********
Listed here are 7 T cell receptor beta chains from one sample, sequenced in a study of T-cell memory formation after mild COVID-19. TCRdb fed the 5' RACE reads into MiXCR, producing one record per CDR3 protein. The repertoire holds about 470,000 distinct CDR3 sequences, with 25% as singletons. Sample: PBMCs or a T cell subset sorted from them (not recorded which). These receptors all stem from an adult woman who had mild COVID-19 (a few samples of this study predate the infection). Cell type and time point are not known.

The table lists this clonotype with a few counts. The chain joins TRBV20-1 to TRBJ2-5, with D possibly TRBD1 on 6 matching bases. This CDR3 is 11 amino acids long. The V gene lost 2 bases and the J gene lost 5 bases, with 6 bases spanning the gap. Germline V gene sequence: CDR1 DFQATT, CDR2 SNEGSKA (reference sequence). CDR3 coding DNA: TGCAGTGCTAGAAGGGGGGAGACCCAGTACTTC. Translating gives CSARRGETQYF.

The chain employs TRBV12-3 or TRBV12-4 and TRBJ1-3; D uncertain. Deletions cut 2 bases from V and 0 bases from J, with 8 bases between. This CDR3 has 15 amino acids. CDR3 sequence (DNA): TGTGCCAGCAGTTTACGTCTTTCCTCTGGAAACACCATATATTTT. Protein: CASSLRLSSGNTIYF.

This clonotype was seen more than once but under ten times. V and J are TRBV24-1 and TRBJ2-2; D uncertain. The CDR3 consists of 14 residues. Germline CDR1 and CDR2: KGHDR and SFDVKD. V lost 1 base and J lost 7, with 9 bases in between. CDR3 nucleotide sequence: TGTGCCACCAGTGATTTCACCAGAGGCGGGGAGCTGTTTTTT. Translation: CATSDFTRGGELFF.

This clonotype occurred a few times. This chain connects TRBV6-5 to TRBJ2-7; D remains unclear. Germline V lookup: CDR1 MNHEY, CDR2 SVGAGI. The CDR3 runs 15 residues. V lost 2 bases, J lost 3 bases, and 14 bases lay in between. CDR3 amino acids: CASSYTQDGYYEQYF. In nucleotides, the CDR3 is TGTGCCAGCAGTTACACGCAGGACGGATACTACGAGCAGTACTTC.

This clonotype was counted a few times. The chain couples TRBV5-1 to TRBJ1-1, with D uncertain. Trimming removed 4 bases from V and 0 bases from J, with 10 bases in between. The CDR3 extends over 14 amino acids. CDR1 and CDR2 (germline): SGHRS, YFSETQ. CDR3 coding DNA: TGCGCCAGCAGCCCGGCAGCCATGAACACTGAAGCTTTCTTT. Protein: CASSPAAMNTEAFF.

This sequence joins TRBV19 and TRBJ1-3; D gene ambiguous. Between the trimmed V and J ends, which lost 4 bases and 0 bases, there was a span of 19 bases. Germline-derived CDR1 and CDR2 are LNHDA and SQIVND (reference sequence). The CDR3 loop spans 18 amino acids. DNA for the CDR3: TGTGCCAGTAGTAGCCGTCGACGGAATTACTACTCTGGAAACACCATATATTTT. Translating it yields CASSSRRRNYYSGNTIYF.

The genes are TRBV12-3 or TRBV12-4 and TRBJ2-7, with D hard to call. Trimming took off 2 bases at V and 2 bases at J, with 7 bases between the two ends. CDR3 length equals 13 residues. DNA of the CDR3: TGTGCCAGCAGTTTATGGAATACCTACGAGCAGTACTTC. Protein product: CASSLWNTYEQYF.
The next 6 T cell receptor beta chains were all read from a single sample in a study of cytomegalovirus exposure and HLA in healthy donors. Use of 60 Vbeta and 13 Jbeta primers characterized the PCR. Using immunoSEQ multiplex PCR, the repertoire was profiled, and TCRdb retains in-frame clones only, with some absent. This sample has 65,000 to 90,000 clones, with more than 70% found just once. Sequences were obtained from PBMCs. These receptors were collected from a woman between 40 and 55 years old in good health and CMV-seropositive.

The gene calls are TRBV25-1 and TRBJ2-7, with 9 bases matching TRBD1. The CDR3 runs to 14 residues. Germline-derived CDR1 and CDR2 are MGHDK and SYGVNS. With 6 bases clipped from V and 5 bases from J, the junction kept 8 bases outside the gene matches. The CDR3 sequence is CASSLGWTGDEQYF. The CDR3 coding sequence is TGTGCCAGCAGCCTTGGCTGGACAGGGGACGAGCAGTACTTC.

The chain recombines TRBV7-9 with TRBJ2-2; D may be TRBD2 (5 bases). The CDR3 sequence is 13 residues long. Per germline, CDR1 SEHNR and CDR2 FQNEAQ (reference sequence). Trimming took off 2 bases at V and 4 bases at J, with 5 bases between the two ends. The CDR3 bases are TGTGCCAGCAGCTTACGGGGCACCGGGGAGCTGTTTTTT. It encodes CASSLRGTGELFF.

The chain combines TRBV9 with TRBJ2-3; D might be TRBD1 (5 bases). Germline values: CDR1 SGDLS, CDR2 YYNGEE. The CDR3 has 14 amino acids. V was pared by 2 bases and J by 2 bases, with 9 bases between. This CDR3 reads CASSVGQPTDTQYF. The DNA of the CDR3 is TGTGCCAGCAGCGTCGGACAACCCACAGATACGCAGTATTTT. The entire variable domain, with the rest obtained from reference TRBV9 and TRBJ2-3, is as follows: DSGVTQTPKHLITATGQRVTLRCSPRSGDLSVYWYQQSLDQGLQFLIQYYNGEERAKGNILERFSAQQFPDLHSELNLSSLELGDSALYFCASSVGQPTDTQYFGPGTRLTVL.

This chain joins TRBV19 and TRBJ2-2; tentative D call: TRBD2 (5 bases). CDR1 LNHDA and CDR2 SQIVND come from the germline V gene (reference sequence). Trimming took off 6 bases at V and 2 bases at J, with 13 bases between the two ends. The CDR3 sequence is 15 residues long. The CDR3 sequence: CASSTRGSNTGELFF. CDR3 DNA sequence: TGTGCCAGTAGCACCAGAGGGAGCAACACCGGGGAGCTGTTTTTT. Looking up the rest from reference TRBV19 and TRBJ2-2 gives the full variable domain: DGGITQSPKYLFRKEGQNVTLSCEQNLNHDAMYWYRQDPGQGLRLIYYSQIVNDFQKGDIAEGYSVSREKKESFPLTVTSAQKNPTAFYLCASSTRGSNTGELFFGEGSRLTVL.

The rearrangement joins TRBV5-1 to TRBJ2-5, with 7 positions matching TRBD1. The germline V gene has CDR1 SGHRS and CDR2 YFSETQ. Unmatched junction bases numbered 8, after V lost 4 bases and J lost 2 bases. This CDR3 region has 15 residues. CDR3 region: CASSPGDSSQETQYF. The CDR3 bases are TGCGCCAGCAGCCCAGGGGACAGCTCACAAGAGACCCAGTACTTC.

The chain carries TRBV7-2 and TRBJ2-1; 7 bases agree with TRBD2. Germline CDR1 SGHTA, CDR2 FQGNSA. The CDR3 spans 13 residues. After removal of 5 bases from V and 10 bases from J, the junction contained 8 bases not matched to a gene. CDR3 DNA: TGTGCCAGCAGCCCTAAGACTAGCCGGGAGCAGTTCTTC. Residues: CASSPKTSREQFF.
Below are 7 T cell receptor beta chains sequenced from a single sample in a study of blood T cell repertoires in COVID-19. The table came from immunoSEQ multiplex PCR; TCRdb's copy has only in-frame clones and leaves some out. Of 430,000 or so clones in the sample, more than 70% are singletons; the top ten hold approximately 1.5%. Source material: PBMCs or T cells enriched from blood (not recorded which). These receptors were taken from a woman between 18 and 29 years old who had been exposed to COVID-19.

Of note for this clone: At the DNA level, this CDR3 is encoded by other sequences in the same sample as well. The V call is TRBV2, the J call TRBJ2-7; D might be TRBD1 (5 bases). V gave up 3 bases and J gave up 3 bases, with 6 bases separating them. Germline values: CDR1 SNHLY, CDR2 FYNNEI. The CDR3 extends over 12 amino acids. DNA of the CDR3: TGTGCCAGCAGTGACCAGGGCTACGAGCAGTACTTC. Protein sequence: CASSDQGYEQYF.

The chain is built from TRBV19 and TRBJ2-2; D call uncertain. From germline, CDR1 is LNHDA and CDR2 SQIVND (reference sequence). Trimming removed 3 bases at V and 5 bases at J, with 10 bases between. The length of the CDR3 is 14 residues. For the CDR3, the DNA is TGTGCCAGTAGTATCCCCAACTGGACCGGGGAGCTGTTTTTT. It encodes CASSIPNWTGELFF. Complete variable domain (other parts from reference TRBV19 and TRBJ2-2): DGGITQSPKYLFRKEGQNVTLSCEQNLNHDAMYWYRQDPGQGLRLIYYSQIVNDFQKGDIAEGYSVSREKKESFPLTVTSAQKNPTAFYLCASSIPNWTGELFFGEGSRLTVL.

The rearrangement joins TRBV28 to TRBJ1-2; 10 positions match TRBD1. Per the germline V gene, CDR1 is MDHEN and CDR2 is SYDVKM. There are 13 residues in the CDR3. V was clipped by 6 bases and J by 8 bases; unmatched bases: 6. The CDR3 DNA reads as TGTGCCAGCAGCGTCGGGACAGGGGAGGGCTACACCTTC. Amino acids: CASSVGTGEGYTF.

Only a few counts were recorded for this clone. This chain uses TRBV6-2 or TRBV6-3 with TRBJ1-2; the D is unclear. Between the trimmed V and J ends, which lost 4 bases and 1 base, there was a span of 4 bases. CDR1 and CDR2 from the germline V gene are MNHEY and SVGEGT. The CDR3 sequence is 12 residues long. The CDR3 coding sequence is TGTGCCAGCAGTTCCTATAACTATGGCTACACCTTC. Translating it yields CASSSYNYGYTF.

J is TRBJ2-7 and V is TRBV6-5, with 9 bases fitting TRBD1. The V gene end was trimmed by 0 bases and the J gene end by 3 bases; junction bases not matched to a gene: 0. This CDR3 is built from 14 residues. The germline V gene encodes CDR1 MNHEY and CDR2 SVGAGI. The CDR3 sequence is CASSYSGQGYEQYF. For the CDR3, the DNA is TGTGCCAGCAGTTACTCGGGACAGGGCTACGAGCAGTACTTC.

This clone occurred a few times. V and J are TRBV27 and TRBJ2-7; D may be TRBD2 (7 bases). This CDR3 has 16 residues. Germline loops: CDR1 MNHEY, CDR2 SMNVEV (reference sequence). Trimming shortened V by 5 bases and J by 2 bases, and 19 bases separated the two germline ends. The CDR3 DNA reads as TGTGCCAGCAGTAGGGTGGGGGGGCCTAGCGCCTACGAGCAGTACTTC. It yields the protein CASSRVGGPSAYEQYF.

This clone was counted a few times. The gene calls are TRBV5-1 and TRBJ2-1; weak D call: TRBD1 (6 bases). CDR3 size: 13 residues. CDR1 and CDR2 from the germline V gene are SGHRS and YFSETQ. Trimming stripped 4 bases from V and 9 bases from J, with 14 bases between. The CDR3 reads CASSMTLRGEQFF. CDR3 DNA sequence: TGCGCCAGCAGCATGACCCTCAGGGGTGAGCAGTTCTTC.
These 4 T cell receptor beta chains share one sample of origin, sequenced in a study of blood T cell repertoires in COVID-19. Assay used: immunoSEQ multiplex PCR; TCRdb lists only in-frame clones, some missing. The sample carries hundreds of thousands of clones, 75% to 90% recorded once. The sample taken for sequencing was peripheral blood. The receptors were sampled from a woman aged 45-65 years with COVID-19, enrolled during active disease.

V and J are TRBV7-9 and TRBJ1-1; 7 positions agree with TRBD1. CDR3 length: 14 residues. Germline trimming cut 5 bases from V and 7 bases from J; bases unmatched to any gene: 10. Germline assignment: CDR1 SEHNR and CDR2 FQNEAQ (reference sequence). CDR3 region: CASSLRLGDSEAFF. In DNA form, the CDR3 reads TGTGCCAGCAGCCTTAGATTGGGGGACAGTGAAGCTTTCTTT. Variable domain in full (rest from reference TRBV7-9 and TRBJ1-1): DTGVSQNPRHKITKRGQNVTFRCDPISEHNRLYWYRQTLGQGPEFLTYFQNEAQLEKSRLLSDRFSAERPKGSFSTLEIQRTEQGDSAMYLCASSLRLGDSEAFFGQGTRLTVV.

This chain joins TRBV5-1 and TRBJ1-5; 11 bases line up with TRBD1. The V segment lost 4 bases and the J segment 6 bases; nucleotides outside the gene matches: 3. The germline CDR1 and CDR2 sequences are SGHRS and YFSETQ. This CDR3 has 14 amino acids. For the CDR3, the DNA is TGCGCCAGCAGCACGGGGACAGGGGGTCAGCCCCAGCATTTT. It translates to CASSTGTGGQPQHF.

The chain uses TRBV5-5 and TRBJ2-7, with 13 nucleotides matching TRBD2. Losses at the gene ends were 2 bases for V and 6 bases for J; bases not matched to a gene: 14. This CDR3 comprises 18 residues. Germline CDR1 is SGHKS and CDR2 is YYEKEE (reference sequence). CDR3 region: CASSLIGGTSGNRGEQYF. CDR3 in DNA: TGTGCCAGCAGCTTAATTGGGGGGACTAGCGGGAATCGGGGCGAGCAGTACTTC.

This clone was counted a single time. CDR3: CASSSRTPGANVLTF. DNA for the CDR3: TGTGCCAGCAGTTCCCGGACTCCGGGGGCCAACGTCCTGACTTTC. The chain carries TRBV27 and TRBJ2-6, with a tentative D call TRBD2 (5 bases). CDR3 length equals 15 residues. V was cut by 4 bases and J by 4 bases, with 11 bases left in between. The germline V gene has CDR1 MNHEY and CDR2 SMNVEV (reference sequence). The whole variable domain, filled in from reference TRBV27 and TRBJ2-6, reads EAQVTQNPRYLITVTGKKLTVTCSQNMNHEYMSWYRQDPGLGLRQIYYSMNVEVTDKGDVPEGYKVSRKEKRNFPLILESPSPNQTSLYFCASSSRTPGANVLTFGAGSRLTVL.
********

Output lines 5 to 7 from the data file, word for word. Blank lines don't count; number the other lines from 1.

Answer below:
This clonotype occurred a few times. This chain connects TRBV6-5 to TRBJ2-7; D remains unclear. Germline V lookup: CDR1 MNHEY, CDR2 SVGAGI. The CDR3 runs 15 residues. V lost 2 bases, J lost 3 bases, and 14 bases lay in between. CDR3 amino acids: CASSYTQDGYYEQYF. In nucleotides, the CDR3 is TGTGCCAGCAGTTACACGCAGGACGGATACTACGAGCAGTACTTC.

This clonotype was counted a few times. The chain couples TRBV5-1 to TRBJ1-1, with D uncertain. Trimming removed 4 bases from V and 0 bases from J, with 10 bases in between. The CDR3 extends over 14 amino acids. CDR1 and CDR2 (germline): SGHRS, YFSETQ. CDR3 coding DNA: TGCGCCAGCAGCCCGGCAGCCATGAACACTGAAGCTTTCTTT. Protein: CASSPAAMNTEAFF.

This sequence joins TRBV19 and TRBJ1-3; D gene ambiguous. Between the trimmed V and J ends, which lost 4 bases and 0 bases, there was a span of 19 bases. Germline-derived CDR1 and CDR2 are LNHDA and SQIVND (reference sequence). The CDR3 loop spans 18 amino acids. DNA for the CDR3: TGTGCCAGTAGTAGCCGTCGACGGAATTACTACTCTGGAAACACCATATATTTT. Translating it yields CASSSRRRNYYSGNTIYF.